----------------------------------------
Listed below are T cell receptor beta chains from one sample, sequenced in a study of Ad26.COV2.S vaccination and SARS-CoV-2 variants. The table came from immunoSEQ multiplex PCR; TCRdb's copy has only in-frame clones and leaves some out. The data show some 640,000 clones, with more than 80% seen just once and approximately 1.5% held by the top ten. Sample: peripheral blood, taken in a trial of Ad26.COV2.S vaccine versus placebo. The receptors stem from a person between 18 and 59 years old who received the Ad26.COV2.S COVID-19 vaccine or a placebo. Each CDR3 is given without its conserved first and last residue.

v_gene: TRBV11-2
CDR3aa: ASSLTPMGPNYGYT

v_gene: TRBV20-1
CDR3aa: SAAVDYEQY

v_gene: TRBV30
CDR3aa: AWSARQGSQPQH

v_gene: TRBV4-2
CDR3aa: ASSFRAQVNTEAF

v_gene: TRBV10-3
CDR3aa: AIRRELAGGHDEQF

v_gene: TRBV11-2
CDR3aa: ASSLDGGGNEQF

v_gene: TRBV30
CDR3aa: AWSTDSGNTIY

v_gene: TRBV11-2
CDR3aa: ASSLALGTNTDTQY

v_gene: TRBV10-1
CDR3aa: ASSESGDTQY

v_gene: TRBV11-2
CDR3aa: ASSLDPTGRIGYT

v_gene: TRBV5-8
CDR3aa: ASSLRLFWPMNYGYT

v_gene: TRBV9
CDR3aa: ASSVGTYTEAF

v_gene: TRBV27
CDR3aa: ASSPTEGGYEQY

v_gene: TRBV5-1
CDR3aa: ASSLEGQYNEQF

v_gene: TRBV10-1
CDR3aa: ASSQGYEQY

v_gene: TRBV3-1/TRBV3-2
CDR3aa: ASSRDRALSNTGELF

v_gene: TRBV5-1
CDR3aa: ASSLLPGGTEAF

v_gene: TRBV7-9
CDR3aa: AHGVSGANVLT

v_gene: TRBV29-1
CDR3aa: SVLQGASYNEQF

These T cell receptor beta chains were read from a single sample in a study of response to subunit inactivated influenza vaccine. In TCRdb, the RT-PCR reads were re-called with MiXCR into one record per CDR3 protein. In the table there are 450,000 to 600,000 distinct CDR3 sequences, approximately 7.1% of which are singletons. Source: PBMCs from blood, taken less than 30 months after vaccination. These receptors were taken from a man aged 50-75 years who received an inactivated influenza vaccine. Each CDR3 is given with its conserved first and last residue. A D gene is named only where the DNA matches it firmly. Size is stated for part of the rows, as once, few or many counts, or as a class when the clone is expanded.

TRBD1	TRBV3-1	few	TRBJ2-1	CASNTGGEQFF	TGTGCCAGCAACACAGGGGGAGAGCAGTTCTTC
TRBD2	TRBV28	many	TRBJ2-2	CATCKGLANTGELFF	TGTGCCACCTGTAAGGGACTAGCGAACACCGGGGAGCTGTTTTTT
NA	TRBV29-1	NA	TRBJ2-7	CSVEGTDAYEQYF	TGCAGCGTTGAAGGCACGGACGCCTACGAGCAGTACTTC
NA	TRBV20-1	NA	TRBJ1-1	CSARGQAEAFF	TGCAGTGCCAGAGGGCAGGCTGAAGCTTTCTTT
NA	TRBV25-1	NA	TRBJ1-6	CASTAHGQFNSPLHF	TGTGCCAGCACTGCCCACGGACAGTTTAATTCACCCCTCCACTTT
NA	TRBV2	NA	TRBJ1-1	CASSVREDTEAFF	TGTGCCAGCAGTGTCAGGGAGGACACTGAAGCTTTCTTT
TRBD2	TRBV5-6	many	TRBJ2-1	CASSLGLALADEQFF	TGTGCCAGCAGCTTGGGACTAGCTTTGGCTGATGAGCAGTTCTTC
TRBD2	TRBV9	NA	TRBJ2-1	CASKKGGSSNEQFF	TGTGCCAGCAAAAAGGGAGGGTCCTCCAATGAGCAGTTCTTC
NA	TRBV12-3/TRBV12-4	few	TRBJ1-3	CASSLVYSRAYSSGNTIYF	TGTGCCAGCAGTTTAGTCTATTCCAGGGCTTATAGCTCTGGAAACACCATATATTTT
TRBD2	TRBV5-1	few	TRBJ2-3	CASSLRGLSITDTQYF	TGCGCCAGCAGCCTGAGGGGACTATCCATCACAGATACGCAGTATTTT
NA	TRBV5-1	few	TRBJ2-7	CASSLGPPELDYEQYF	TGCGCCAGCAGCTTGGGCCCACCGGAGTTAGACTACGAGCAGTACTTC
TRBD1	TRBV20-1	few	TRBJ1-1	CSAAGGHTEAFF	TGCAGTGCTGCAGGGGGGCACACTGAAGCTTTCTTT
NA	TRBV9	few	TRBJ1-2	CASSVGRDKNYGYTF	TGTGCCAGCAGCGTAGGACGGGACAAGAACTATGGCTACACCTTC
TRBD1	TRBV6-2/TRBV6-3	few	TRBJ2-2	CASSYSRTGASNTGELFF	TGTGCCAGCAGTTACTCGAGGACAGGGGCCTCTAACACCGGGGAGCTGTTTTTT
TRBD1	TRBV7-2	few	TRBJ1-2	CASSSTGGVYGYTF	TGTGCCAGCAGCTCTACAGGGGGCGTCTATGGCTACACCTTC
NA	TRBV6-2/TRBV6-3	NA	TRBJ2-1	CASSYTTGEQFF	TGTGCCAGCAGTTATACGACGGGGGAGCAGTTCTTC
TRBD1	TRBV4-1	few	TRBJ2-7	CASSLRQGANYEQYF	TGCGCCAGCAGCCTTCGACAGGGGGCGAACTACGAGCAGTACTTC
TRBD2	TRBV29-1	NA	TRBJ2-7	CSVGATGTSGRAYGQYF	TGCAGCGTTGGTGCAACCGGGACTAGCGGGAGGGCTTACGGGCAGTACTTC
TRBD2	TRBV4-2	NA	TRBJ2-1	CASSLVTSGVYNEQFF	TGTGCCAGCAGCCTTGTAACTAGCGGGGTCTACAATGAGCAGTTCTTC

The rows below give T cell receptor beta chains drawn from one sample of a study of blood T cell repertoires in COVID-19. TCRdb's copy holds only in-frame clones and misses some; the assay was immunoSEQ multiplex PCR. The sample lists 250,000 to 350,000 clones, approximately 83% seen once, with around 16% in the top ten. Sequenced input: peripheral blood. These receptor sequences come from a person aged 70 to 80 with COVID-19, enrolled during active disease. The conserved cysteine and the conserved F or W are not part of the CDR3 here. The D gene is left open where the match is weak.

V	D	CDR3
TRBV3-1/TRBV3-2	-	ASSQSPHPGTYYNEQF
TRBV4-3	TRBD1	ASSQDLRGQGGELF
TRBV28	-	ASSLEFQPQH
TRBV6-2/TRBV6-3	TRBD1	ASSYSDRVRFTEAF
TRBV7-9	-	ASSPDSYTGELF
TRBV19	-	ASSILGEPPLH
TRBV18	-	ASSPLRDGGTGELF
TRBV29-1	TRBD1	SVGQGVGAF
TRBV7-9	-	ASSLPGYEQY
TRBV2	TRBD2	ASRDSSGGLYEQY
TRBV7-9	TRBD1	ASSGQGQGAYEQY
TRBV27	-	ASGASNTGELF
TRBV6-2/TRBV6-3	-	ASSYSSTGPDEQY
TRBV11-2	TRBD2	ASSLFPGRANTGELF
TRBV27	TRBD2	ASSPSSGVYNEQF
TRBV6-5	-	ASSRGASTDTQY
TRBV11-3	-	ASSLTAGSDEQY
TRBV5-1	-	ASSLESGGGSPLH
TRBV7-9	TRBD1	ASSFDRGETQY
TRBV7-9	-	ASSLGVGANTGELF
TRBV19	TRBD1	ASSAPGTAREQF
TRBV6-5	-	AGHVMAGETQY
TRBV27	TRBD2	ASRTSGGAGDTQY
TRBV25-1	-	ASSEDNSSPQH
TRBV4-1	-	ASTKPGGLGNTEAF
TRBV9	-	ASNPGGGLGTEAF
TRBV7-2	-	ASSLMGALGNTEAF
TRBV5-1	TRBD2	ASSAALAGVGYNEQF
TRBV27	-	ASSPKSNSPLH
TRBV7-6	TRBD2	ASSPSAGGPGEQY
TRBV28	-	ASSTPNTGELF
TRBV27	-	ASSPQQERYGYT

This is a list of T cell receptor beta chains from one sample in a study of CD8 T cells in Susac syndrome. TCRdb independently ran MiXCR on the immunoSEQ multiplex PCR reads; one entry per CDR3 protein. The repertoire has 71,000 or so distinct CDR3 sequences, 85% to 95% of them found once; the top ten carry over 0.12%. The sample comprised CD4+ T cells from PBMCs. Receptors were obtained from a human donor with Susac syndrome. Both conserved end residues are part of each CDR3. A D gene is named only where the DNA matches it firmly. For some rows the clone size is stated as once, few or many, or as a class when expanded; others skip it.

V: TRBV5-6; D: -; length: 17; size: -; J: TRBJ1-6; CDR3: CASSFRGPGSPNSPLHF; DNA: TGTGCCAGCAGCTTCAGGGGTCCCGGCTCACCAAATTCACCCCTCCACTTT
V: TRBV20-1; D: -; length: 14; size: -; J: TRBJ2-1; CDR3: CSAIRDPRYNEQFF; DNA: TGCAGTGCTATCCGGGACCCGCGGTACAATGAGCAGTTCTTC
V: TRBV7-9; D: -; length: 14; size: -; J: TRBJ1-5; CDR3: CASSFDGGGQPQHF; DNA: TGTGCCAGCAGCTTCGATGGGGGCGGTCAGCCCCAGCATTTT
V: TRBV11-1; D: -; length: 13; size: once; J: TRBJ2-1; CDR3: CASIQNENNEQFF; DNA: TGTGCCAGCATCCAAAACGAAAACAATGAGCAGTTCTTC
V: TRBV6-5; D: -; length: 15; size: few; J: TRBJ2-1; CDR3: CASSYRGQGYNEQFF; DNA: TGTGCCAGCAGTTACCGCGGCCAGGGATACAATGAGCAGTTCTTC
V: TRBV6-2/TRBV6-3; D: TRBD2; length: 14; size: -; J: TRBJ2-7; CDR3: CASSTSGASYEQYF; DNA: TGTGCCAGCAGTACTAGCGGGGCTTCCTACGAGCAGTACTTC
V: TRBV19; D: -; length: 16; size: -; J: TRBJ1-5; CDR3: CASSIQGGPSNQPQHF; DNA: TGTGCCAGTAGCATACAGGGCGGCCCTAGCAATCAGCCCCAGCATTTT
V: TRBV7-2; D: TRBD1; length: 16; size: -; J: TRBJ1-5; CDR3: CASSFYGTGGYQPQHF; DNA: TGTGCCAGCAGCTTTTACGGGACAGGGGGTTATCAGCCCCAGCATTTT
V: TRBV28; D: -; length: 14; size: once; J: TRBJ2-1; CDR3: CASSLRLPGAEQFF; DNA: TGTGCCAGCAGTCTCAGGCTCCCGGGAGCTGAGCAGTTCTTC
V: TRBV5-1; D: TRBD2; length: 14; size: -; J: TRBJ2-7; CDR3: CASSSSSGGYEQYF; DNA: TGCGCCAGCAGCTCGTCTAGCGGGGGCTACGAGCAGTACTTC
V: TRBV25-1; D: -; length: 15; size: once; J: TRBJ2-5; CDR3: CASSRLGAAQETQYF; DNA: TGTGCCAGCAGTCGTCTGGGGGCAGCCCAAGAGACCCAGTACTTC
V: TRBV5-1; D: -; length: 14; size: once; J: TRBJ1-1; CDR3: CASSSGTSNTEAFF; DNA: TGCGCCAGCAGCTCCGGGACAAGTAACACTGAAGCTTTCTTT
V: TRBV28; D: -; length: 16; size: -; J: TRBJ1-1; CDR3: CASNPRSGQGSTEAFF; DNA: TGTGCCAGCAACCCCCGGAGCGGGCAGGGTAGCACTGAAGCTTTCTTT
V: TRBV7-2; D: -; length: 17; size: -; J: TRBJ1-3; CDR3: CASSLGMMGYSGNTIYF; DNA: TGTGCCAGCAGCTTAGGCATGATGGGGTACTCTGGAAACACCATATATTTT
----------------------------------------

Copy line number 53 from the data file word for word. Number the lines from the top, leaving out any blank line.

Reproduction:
NA	TRBV9	few	TRBJ1-2	CASSVGRDKNYGYTF	TGTGCCAGCAGCGTAGGACGGGACAAGAACTATGGCTACACCTTC